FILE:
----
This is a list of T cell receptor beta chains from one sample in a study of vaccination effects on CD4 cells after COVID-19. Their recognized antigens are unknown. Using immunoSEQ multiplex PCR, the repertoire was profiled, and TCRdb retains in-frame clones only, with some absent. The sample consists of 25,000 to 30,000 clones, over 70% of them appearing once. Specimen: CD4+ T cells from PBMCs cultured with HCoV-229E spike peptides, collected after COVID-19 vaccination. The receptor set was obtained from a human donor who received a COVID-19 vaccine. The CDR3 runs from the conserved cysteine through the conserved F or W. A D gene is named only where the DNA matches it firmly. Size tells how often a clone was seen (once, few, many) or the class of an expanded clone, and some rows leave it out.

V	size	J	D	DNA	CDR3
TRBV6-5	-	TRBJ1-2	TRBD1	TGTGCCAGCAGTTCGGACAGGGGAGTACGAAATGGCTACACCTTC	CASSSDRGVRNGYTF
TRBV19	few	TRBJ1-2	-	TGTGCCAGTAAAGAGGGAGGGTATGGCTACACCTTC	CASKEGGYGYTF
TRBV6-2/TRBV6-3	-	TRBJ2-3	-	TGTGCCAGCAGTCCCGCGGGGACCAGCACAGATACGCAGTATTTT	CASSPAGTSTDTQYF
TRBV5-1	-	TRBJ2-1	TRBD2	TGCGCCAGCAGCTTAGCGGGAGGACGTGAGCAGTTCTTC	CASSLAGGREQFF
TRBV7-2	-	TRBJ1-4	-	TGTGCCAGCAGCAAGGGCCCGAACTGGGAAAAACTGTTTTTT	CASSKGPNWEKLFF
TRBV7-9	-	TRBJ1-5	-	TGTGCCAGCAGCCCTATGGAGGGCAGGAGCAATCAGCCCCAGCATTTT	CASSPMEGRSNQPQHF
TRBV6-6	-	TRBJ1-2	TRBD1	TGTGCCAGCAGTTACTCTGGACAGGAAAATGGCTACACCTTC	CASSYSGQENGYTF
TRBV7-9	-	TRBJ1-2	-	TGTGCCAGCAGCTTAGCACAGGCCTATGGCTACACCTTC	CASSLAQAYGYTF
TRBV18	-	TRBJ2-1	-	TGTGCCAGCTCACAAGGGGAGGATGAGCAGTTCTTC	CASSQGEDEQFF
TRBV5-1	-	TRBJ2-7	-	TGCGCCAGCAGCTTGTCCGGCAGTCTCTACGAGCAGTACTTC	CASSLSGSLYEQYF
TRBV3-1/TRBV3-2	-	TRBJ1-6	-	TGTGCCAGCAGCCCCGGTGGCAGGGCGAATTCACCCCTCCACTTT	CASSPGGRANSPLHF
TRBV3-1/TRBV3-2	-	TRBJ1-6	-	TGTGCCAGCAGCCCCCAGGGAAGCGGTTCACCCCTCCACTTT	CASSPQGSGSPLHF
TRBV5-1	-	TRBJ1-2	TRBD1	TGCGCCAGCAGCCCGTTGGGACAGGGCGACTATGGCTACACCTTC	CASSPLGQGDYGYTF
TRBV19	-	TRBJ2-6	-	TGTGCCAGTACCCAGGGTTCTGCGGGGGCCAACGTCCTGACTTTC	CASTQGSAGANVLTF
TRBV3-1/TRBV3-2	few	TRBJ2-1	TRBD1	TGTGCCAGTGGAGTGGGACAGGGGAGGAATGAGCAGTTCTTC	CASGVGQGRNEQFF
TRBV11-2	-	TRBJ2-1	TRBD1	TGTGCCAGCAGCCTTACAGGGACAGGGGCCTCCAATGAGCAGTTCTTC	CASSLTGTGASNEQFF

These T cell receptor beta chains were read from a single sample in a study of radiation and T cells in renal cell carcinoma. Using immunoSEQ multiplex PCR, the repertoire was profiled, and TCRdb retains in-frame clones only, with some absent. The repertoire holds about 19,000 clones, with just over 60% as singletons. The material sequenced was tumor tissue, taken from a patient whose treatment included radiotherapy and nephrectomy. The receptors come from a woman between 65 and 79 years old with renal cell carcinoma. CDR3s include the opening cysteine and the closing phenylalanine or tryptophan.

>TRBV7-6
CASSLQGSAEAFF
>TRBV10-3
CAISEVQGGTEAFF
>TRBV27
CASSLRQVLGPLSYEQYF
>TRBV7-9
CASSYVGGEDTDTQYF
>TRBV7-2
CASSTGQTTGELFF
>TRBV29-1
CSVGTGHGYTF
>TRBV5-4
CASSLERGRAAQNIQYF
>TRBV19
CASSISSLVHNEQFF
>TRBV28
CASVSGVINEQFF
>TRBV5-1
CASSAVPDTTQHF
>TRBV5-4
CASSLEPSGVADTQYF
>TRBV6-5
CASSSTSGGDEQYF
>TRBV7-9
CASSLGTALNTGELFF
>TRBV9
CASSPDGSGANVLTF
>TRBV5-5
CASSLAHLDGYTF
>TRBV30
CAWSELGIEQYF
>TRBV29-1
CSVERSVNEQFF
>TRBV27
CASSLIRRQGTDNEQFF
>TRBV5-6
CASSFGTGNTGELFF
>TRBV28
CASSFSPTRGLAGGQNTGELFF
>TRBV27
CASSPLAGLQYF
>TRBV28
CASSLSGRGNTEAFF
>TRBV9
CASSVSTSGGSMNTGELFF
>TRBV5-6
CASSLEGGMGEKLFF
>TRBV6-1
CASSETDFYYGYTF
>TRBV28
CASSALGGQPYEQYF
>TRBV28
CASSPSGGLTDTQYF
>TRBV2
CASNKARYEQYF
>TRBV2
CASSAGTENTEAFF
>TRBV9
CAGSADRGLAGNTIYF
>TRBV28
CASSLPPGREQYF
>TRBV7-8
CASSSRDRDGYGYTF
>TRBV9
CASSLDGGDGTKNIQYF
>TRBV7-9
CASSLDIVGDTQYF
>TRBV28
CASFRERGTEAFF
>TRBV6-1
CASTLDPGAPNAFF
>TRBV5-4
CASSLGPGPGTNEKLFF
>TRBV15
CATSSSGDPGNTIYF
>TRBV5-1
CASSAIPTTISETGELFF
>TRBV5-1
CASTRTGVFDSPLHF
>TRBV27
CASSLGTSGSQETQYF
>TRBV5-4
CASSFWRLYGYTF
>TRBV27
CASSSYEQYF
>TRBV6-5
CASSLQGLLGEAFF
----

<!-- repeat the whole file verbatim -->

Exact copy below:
This is a list of T cell receptor beta chains from one sample in a study of vaccination effects on CD4 cells after COVID-19. Their recognized antigens are unknown. Using immunoSEQ multiplex PCR, the repertoire was profiled, and TCRdb retains in-frame clones only, with some absent. The sample consists of 25,000 to 30,000 clones, over 70% of them appearing once. Specimen: CD4+ T cells from PBMCs cultured with HCoV-229E spike peptides, collected after COVID-19 vaccination. The receptor set was obtained from a human donor who received a COVID-19 vaccine. The CDR3 runs from the conserved cysteine through the conserved F or W. A D gene is named only where the DNA matches it firmly. Size tells how often a clone was seen (once, few, many) or the class of an expanded clone, and some rows leave it out.

V	size	J	D	DNA	CDR3
TRBV6-5	-	TRBJ1-2	TRBD1	TGTGCCAGCAGTTCGGACAGGGGAGTACGAAATGGCTACACCTTC	CASSSDRGVRNGYTF
TRBV19	few	TRBJ1-2	-	TGTGCCAGTAAAGAGGGAGGGTATGGCTACACCTTC	CASKEGGYGYTF
TRBV6-2/TRBV6-3	-	TRBJ2-3	-	TGTGCCAGCAGTCCCGCGGGGACCAGCACAGATACGCAGTATTTT	CASSPAGTSTDTQYF
TRBV5-1	-	TRBJ2-1	TRBD2	TGCGCCAGCAGCTTAGCGGGAGGACGTGAGCAGTTCTTC	CASSLAGGREQFF
TRBV7-2	-	TRBJ1-4	-	TGTGCCAGCAGCAAGGGCCCGAACTGGGAAAAACTGTTTTTT	CASSKGPNWEKLFF
TRBV7-9	-	TRBJ1-5	-	TGTGCCAGCAGCCCTATGGAGGGCAGGAGCAATCAGCCCCAGCATTTT	CASSPMEGRSNQPQHF
TRBV6-6	-	TRBJ1-2	TRBD1	TGTGCCAGCAGTTACTCTGGACAGGAAAATGGCTACACCTTC	CASSYSGQENGYTF
TRBV7-9	-	TRBJ1-2	-	TGTGCCAGCAGCTTAGCACAGGCCTATGGCTACACCTTC	CASSLAQAYGYTF
TRBV18	-	TRBJ2-1	-	TGTGCCAGCTCACAAGGGGAGGATGAGCAGTTCTTC	CASSQGEDEQFF
TRBV5-1	-	TRBJ2-7	-	TGCGCCAGCAGCTTGTCCGGCAGTCTCTACGAGCAGTACTTC	CASSLSGSLYEQYF
TRBV3-1/TRBV3-2	-	TRBJ1-6	-	TGTGCCAGCAGCCCCGGTGGCAGGGCGAATTCACCCCTCCACTTT	CASSPGGRANSPLHF
TRBV3-1/TRBV3-2	-	TRBJ1-6	-	TGTGCCAGCAGCCCCCAGGGAAGCGGTTCACCCCTCCACTTT	CASSPQGSGSPLHF
TRBV5-1	-	TRBJ1-2	TRBD1	TGCGCCAGCAGCCCGTTGGGACAGGGCGACTATGGCTACACCTTC	CASSPLGQGDYGYTF
TRBV19	-	TRBJ2-6	-	TGTGCCAGTACCCAGGGTTCTGCGGGGGCCAACGTCCTGACTTTC	CASTQGSAGANVLTF
TRBV3-1/TRBV3-2	few	TRBJ2-1	TRBD1	TGTGCCAGTGGAGTGGGACAGGGGAGGAATGAGCAGTTCTTC	CASGVGQGRNEQFF
TRBV11-2	-	TRBJ2-1	TRBD1	TGTGCCAGCAGCCTTACAGGGACAGGGGCCTCCAATGAGCAGTTCTTC	CASSLTGTGASNEQFF

These T cell receptor beta chains were read from a single sample in a study of radiation and T cells in renal cell carcinoma. Using immunoSEQ multiplex PCR, the repertoire was profiled, and TCRdb retains in-frame clones only, with some absent. The repertoire holds about 19,000 clones, with just over 60% as singletons. The material sequenced was tumor tissue, taken from a patient whose treatment included radiotherapy and nephrectomy. The receptors come from a woman between 65 and 79 years old with renal cell carcinoma. CDR3s include the opening cysteine and the closing phenylalanine or tryptophan.

>TRBV7-6
CASSLQGSAEAFF
>TRBV10-3
CAISEVQGGTEAFF
>TRBV27
CASSLRQVLGPLSYEQYF
>TRBV7-9
CASSYVGGEDTDTQYF
>TRBV7-2
CASSTGQTTGELFF
>TRBV29-1
CSVGTGHGYTF
>TRBV5-4
CASSLERGRAAQNIQYF
>TRBV19
CASSISSLVHNEQFF
>TRBV28
CASVSGVINEQFF
>TRBV5-1
CASSAVPDTTQHF
>TRBV5-4
CASSLEPSGVADTQYF
>TRBV6-5
CASSSTSGGDEQYF
>TRBV7-9
CASSLGTALNTGELFF
>TRBV9
CASSPDGSGANVLTF
>TRBV5-5
CASSLAHLDGYTF
>TRBV30
CAWSELGIEQYF
>TRBV29-1
CSVERSVNEQFF
>TRBV27
CASSLIRRQGTDNEQFF
>TRBV5-6
CASSFGTGNTGELFF
>TRBV28
CASSFSPTRGLAGGQNTGELFF
>TRBV27
CASSPLAGLQYF
>TRBV28
CASSLSGRGNTEAFF
>TRBV9
CASSVSTSGGSMNTGELFF
>TRBV5-6
CASSLEGGMGEKLFF
>TRBV6-1
CASSETDFYYGYTF
>TRBV28
CASSALGGQPYEQYF
>TRBV28
CASSPSGGLTDTQYF
>TRBV2
CASNKARYEQYF
>TRBV2
CASSAGTENTEAFF
>TRBV9
CAGSADRGLAGNTIYF
>TRBV28
CASSLPPGREQYF
>TRBV7-8
CASSSRDRDGYGYTF
>TRBV9
CASSLDGGDGTKNIQYF
>TRBV7-9
CASSLDIVGDTQYF
>TRBV28
CASFRERGTEAFF
>TRBV6-1
CASTLDPGAPNAFF
>TRBV5-4
CASSLGPGPGTNEKLFF
>TRBV15
CATSSSGDPGNTIYF
>TRBV5-1
CASSAIPTTISETGELFF
>TRBV5-1
CASTRTGVFDSPLHF
>TRBV27
CASSLGTSGSQETQYF
>TRBV5-4
CASSFWRLYGYTF
>TRBV27
CASSSYEQYF
>TRBV6-5
CASSLQGLLGEAFF